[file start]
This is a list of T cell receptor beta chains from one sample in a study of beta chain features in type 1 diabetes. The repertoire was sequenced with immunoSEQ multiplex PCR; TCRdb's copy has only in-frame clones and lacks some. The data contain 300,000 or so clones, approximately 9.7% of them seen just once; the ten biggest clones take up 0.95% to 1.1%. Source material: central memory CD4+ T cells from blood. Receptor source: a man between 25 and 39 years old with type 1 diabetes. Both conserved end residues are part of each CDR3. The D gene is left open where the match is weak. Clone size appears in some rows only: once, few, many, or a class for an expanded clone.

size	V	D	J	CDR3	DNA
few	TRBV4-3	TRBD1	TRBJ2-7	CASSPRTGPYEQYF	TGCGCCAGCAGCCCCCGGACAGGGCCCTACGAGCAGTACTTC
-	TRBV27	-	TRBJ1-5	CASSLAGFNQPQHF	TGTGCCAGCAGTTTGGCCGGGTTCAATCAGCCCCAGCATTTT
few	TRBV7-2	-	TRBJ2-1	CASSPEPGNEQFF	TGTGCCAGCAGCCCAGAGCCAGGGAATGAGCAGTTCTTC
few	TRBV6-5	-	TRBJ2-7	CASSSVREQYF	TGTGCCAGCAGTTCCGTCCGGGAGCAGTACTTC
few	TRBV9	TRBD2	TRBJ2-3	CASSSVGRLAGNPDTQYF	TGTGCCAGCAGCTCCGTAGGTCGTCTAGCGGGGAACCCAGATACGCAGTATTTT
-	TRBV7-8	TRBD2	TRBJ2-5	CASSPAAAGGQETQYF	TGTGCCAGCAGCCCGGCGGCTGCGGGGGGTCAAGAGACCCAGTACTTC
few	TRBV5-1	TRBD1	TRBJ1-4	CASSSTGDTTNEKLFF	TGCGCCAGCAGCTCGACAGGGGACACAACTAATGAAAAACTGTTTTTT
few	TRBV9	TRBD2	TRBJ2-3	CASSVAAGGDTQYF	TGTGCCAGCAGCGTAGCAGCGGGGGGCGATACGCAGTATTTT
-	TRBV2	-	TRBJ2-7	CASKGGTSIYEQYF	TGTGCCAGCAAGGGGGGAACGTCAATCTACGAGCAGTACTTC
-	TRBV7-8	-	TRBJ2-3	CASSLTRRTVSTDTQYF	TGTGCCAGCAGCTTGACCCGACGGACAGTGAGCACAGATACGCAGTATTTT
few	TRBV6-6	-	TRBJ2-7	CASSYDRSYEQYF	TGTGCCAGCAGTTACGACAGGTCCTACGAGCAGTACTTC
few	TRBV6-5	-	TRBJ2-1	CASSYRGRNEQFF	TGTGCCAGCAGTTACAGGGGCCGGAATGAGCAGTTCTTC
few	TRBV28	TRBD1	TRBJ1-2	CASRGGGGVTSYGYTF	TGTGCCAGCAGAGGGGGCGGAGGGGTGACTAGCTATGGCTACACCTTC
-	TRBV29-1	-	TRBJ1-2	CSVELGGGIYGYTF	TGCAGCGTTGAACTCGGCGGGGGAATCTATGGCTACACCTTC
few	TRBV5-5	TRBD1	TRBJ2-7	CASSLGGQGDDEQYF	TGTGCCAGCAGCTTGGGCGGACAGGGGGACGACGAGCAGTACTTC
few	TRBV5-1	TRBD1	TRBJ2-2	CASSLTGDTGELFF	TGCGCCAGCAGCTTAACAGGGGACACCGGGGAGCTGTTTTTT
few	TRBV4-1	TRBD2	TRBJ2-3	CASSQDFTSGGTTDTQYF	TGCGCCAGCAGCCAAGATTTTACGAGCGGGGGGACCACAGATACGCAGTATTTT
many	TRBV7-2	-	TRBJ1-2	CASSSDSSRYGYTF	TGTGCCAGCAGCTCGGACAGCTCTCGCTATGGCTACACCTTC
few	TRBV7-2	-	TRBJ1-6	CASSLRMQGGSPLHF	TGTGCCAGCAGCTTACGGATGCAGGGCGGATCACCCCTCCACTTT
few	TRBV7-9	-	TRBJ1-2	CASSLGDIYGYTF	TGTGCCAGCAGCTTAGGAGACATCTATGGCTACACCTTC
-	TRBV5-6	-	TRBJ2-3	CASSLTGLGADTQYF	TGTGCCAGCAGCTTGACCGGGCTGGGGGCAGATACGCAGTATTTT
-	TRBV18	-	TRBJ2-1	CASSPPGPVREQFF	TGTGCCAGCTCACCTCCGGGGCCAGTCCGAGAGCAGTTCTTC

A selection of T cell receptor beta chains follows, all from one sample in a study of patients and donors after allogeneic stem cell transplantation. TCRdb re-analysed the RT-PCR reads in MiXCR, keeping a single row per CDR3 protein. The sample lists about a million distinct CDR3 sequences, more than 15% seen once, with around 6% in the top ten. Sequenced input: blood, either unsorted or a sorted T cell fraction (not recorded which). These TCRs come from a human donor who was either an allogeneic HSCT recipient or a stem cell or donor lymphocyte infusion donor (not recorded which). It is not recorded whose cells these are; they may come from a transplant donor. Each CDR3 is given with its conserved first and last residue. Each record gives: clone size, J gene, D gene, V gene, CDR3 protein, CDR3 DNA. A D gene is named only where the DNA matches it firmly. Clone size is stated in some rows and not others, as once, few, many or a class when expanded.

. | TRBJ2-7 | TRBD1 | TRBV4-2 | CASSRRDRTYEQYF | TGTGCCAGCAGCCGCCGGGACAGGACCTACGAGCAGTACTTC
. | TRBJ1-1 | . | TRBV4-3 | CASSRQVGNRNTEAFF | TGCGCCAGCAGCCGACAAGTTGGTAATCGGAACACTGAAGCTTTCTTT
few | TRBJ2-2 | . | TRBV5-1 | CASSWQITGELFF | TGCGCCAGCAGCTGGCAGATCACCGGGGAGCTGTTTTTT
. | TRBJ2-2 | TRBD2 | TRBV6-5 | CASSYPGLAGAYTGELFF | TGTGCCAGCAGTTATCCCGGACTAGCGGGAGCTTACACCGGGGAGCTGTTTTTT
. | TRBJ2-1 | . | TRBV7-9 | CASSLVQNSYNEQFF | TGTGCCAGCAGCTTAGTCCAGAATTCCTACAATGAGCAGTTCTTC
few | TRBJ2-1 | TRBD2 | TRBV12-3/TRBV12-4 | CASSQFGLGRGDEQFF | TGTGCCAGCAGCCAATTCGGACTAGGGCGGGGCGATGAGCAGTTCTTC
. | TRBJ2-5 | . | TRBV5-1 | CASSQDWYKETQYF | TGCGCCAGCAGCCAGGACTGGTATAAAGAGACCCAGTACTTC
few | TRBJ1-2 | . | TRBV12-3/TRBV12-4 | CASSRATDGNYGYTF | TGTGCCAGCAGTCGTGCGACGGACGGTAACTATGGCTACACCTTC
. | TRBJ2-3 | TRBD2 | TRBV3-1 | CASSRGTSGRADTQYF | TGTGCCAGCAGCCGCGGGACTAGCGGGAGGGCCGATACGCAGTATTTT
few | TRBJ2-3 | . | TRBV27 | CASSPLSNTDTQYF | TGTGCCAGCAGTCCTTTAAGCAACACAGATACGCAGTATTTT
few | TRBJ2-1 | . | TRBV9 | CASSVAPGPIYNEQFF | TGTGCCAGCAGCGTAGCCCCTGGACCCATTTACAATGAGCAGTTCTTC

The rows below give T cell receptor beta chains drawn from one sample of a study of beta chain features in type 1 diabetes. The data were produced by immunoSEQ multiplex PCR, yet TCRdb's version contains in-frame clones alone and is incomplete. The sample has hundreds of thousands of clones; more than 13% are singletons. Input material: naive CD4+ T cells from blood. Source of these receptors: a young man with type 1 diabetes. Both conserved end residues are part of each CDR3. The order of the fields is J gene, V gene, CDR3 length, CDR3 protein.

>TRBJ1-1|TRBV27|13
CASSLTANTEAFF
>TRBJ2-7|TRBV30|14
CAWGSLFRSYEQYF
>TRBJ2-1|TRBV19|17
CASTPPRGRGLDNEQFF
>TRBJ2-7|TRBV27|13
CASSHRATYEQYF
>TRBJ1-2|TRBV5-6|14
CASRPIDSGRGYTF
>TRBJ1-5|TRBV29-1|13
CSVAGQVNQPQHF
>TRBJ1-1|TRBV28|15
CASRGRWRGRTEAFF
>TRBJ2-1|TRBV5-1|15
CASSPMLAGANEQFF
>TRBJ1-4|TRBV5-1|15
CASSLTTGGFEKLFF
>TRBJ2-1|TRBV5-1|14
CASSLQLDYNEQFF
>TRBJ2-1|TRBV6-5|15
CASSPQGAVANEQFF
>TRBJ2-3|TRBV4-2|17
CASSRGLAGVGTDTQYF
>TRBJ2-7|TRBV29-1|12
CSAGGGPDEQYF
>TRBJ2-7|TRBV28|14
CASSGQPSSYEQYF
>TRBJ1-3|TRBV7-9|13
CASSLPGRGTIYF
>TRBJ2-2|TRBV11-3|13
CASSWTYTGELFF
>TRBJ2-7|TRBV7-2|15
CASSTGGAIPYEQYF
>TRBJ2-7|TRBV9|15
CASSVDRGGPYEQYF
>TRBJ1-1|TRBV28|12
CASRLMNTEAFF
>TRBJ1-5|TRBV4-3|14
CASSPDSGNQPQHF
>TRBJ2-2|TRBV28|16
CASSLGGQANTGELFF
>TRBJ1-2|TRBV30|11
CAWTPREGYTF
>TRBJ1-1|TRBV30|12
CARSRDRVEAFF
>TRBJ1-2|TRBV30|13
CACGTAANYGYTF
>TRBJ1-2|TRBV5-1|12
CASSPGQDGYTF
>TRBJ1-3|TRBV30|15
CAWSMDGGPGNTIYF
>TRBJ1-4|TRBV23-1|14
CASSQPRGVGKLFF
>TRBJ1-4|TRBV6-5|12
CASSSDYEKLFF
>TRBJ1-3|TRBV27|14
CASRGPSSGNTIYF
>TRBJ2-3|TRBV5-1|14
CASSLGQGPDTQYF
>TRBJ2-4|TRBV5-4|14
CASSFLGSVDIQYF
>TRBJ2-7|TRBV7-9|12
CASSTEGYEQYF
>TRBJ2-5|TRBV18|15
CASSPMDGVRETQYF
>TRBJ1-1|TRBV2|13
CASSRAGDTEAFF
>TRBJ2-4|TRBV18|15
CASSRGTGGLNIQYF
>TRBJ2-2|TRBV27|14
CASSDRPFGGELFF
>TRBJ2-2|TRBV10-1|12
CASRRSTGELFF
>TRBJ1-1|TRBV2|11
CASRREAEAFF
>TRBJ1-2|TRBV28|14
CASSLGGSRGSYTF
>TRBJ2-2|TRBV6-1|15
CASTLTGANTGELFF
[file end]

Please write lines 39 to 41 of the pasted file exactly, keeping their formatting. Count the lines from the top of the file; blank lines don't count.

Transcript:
CASSLTANTEAFF
>TRBJ2-7|TRBV30|14
CAWGSLFRSYEQYF